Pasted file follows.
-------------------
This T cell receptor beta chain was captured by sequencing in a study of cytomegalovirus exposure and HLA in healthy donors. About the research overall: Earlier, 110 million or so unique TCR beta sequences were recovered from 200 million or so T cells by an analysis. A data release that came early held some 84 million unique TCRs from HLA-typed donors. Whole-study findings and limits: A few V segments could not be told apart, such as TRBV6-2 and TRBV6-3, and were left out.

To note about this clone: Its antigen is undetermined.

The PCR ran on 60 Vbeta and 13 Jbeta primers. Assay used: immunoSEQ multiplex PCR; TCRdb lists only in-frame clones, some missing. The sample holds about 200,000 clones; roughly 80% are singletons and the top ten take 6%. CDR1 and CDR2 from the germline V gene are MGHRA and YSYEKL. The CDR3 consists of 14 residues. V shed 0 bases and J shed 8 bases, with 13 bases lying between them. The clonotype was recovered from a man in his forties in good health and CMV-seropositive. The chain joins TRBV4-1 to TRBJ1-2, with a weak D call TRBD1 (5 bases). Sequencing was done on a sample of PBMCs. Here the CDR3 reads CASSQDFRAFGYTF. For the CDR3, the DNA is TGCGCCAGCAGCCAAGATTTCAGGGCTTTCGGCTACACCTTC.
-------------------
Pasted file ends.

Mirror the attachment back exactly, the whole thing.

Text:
This T cell receptor beta chain was captured by sequencing in a study of cytomegalovirus exposure and HLA in healthy donors. About the research overall: Earlier, 110 million or so unique TCR beta sequences were recovered from 200 million or so T cells by an analysis. A data release that came early held some 84 million unique TCRs from HLA-typed donors. Whole-study findings and limits: A few V segments could not be told apart, such as TRBV6-2 and TRBV6-3, and were left out.

To note about this clone: Its antigen is undetermined.

The PCR ran on 60 Vbeta and 13 Jbeta primers. Assay used: immunoSEQ multiplex PCR; TCRdb lists only in-frame clones, some missing. The sample holds about 200,000 clones; roughly 80% are singletons and the top ten take 6%. CDR1 and CDR2 from the germline V gene are MGHRA and YSYEKL. The CDR3 consists of 14 residues. V shed 0 bases and J shed 8 bases, with 13 bases lying between them. The clonotype was recovered from a man in his forties in good health and CMV-seropositive. The chain joins TRBV4-1 to TRBJ1-2, with a weak D call TRBD1 (5 bases). Sequencing was done on a sample of PBMCs. Here the CDR3 reads CASSQDFRAFGYTF. For the CDR3, the DNA is TGCGCCAGCAGCCAAGATTTCAGGGCTTTCGGCTACACCTTC.